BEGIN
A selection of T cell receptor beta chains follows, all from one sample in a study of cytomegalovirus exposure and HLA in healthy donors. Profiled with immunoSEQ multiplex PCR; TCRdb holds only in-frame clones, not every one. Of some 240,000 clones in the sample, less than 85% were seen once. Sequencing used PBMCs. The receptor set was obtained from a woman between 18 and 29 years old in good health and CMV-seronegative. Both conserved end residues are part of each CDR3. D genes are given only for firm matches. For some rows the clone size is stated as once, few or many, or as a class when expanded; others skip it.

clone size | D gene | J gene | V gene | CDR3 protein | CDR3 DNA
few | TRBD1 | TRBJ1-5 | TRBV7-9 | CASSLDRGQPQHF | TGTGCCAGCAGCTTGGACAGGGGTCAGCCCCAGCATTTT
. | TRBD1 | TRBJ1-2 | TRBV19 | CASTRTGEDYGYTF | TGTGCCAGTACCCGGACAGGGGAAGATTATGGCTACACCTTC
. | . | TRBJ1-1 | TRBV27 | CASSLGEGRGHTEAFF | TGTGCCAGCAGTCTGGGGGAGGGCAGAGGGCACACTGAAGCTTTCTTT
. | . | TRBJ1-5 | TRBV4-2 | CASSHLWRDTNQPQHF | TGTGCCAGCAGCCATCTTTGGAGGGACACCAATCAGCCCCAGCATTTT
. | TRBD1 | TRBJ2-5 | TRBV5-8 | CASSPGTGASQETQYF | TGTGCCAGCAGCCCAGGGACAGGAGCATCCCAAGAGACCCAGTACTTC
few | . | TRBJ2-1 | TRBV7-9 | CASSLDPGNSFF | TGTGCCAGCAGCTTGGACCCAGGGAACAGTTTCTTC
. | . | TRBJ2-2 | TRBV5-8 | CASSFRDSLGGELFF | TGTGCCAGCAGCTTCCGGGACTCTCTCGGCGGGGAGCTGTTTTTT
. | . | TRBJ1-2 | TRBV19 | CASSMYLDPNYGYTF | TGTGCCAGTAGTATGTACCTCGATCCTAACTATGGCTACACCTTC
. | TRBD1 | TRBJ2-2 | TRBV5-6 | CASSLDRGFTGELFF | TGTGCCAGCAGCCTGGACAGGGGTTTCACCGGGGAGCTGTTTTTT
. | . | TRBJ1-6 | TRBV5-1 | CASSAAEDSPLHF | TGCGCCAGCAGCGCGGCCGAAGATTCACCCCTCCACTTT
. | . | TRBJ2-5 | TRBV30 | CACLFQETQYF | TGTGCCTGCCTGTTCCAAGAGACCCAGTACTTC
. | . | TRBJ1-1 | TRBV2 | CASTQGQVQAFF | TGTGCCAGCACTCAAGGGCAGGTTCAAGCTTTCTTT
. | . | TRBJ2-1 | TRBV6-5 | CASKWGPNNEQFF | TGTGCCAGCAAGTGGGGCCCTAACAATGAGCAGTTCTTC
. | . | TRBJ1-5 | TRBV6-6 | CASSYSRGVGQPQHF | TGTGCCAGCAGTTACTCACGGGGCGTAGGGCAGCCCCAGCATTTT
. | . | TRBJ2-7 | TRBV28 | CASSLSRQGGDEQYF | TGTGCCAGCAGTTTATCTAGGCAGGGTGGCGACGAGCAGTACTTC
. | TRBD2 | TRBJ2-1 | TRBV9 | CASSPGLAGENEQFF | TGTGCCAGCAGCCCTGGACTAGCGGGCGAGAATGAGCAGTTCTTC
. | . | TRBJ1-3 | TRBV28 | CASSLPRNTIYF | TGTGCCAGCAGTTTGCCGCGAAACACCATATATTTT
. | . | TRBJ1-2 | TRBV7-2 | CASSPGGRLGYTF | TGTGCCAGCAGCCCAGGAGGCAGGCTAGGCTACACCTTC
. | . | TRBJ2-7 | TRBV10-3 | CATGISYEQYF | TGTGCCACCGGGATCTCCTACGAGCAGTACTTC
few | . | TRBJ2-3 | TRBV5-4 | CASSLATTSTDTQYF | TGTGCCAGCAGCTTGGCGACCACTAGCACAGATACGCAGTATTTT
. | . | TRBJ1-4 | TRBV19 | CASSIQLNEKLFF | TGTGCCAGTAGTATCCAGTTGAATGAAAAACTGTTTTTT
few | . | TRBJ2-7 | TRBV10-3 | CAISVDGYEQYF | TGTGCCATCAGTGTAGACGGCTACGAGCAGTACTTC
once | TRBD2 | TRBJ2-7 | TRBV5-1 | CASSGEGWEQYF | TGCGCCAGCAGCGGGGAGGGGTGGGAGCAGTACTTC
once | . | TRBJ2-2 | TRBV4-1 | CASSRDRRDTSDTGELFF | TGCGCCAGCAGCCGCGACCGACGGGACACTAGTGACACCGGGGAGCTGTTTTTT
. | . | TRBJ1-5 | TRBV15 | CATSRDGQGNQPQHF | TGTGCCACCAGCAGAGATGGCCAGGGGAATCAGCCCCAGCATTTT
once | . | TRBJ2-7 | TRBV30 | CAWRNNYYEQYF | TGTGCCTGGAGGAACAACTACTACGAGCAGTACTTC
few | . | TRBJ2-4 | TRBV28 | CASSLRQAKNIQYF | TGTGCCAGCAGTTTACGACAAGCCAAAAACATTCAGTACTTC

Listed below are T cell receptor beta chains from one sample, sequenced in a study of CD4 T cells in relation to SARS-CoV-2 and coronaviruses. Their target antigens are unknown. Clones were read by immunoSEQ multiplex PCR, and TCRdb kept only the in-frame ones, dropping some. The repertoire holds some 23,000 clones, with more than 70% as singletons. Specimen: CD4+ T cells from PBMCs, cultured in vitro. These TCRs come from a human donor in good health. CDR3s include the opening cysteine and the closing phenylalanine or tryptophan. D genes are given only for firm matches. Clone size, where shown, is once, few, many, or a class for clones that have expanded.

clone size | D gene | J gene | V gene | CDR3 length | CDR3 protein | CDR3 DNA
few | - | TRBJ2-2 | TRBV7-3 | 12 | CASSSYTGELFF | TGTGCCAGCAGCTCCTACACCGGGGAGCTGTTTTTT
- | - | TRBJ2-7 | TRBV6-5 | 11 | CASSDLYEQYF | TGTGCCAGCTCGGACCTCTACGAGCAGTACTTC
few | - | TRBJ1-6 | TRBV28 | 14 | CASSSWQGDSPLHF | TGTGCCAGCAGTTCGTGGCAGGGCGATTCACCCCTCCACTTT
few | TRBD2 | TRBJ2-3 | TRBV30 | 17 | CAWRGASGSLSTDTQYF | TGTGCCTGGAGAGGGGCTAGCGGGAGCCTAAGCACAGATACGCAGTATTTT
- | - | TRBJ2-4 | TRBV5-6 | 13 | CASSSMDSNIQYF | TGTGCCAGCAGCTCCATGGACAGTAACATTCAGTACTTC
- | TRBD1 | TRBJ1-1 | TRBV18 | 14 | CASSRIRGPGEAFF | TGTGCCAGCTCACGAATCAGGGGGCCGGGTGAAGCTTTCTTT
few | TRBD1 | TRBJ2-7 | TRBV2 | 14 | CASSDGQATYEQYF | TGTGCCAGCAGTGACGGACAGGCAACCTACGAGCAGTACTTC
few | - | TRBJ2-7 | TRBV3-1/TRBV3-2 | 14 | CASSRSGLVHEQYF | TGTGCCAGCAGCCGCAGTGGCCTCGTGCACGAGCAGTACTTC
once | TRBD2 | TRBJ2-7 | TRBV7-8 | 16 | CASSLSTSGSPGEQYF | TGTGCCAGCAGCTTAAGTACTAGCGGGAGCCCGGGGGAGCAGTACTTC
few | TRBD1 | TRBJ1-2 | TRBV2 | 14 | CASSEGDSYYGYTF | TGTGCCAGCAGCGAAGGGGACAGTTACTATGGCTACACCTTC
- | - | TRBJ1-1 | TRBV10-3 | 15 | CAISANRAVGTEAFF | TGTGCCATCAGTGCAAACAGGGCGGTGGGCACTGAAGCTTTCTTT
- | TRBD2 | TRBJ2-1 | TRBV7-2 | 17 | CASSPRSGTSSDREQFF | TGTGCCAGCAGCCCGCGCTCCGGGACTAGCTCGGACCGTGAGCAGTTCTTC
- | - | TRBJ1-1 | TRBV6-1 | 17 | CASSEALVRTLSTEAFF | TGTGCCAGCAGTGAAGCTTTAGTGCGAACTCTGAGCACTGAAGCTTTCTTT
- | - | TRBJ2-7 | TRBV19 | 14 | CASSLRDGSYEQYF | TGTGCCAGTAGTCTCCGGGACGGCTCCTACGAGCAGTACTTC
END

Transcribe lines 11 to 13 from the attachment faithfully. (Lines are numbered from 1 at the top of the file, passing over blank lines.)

. | TRBD1 | TRBJ2-2 | TRBV5-6 | CASSLDRGFTGELFF | TGTGCCAGCAGCCTGGACAGGGGTTTCACCGGGGAGCTGTTTTTT
. | . | TRBJ1-6 | TRBV5-1 | CASSAAEDSPLHF | TGCGCCAGCAGCGCGGCCGAAGATTCACCCCTCCACTTT
. | . | TRBJ2-5 | TRBV30 | CACLFQETQYF | TGTGCCTGCCTGTTCCAAGAGACCCAGTACTTC